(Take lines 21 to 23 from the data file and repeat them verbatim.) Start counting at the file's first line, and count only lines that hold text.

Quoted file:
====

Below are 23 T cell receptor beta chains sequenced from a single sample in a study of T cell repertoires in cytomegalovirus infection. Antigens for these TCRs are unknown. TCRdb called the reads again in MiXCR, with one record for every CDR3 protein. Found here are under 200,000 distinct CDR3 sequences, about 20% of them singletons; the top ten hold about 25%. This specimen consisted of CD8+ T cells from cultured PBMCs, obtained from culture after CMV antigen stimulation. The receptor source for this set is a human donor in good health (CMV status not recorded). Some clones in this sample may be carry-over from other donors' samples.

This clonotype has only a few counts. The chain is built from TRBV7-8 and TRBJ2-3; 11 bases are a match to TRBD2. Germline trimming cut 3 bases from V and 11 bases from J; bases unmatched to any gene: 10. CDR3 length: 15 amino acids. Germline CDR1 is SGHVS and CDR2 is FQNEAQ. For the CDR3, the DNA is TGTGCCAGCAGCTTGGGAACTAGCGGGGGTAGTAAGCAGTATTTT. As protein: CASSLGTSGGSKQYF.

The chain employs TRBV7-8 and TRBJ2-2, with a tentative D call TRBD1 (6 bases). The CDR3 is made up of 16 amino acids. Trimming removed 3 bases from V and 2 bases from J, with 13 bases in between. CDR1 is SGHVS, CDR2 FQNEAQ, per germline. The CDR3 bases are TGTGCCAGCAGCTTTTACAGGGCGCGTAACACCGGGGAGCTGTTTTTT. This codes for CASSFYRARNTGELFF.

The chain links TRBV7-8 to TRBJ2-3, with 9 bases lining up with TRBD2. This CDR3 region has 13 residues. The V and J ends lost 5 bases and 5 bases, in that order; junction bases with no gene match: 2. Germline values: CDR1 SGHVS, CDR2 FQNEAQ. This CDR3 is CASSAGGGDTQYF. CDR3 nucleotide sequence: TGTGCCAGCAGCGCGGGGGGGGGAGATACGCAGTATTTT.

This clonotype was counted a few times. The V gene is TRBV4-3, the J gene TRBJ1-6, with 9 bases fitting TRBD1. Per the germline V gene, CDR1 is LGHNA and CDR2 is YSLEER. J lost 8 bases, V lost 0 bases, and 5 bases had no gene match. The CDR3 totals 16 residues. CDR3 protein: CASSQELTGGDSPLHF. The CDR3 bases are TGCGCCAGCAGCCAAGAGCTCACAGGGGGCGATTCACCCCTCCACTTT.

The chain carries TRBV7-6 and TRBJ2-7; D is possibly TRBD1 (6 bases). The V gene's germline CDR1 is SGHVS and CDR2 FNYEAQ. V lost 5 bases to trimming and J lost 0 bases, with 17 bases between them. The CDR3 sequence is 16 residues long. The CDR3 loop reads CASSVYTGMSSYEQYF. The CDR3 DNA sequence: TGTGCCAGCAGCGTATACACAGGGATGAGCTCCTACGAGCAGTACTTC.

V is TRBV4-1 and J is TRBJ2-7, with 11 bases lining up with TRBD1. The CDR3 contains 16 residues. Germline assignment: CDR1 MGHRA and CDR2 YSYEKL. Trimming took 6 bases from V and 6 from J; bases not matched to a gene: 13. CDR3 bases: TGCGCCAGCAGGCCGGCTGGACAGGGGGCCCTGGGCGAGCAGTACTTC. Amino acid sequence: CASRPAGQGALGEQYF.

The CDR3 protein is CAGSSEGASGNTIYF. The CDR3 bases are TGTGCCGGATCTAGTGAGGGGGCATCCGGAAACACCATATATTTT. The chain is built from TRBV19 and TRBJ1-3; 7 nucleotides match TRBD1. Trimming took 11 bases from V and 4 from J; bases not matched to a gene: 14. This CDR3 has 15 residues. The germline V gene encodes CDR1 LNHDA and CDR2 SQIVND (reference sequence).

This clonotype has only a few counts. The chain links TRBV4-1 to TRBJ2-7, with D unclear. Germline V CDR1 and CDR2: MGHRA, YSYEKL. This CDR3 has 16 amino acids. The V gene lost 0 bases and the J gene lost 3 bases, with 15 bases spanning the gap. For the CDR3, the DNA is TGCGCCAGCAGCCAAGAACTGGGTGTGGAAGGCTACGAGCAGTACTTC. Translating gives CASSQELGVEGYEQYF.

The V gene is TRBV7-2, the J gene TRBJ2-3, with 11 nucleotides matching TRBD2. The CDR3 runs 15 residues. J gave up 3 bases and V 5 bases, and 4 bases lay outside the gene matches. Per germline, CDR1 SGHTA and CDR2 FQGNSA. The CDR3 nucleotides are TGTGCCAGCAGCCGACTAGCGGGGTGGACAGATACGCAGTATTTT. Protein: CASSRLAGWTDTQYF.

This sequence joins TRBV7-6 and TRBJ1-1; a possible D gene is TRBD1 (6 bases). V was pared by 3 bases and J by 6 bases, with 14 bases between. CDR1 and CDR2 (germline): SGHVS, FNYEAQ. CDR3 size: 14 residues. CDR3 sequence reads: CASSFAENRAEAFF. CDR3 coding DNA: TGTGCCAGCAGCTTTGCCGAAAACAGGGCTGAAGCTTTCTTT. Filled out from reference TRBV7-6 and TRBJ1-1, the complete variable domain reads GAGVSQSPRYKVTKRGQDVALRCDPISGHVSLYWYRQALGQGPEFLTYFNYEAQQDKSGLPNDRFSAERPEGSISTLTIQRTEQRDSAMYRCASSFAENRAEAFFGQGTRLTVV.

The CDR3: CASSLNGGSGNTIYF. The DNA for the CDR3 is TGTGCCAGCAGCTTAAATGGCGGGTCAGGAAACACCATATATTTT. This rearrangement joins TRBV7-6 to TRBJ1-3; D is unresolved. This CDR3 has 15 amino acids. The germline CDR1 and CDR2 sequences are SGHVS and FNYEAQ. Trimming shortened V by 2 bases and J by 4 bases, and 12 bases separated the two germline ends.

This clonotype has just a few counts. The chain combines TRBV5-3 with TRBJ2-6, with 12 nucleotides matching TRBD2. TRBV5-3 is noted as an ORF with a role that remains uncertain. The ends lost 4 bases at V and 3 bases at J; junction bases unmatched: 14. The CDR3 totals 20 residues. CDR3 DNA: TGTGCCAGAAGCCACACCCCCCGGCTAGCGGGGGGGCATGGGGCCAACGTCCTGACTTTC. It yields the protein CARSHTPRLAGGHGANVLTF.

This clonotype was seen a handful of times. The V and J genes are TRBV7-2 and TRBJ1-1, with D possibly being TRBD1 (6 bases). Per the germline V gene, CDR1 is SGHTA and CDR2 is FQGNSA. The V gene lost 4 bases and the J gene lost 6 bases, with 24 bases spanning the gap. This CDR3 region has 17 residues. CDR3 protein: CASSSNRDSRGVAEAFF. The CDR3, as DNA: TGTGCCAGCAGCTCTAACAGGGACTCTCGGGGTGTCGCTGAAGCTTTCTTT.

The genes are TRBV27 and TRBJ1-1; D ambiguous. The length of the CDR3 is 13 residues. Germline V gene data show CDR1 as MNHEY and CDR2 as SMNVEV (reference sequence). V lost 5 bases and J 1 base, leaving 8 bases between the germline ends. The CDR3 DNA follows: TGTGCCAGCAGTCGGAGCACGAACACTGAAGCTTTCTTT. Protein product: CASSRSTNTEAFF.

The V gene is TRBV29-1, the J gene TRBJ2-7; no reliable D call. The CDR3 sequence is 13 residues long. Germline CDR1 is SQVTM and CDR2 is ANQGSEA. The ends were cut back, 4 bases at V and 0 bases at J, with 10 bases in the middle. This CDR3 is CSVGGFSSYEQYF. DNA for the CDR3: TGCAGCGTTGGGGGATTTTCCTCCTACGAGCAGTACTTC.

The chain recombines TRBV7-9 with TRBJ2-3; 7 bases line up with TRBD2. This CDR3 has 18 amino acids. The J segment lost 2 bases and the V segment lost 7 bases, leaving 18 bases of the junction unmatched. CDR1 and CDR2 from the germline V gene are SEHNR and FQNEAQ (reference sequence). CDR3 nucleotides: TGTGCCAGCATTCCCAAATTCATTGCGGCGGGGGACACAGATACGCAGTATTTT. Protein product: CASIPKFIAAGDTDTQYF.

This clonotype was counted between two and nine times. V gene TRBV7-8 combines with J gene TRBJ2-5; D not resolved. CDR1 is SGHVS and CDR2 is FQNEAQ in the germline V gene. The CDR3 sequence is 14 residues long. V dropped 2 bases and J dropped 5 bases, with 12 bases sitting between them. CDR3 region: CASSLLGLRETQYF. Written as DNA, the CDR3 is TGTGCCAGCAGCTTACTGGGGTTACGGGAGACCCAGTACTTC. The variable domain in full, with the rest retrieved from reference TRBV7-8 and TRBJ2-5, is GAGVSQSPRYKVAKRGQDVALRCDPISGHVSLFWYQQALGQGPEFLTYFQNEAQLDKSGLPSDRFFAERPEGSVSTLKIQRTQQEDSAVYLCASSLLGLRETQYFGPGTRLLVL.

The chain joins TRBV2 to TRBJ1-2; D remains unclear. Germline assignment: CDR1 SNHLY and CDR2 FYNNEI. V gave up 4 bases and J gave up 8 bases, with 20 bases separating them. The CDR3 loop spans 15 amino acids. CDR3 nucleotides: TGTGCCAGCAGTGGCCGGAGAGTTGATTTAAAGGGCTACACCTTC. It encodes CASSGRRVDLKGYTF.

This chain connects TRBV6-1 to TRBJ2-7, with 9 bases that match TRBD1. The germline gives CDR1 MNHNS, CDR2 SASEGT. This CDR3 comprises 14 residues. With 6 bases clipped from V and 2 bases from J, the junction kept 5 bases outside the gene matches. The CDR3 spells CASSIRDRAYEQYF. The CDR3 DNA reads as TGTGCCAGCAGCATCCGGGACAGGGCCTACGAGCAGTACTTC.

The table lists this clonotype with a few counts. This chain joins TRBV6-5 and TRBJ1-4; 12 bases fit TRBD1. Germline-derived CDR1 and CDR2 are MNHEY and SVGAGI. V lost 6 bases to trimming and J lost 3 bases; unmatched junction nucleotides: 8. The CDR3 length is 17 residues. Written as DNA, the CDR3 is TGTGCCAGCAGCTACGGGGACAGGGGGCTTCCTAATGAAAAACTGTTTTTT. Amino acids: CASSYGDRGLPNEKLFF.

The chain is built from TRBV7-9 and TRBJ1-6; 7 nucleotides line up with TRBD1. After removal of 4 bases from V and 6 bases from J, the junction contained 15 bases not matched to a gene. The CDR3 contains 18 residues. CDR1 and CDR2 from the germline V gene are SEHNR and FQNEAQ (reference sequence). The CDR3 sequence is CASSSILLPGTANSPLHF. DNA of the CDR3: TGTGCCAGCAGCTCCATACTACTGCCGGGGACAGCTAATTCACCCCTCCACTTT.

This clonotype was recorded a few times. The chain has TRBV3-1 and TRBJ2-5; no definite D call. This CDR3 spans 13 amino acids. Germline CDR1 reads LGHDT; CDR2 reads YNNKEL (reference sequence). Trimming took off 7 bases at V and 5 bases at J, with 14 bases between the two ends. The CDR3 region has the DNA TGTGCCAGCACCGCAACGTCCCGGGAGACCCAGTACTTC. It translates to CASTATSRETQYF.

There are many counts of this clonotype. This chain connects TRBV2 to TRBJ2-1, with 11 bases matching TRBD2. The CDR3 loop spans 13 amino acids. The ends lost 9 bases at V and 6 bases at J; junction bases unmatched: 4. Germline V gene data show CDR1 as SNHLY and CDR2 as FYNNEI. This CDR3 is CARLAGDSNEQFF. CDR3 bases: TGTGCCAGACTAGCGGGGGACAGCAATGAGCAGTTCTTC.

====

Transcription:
The table lists this clonotype with a few counts. This chain joins TRBV6-5 and TRBJ1-4; 12 bases fit TRBD1. Germline-derived CDR1 and CDR2 are MNHEY and SVGAGI. V lost 6 bases to trimming and J lost 3 bases; unmatched junction nucleotides: 8. The CDR3 length is 17 residues. Written as DNA, the CDR3 is TGTGCCAGCAGCTACGGGGACAGGGGGCTTCCTAATGAAAAACTGTTTTTT. Amino acids: CASSYGDRGLPNEKLFF.

The chain is built from TRBV7-9 and TRBJ1-6; 7 nucleotides line up with TRBD1. After removal of 4 bases from V and 6 bases from J, the junction contained 15 bases not matched to a gene. The CDR3 contains 18 residues. CDR1 and CDR2 from the germline V gene are SEHNR and FQNEAQ (reference sequence). The CDR3 sequence is CASSSILLPGTANSPLHF. DNA of the CDR3: TGTGCCAGCAGCTCCATACTACTGCCGGGGACAGCTAATTCACCCCTCCACTTT.

This clonotype was recorded a few times. The chain has TRBV3-1 and TRBJ2-5; no definite D call. This CDR3 spans 13 amino acids. Germline CDR1 reads LGHDT; CDR2 reads YNNKEL (reference sequence). Trimming took off 7 bases at V and 5 bases at J, with 14 bases between the two ends. The CDR3 region has the DNA TGTGCCAGCACCGCAACGTCCCGGGAGACCCAGTACTTC. It translates to CASTATSRETQYF.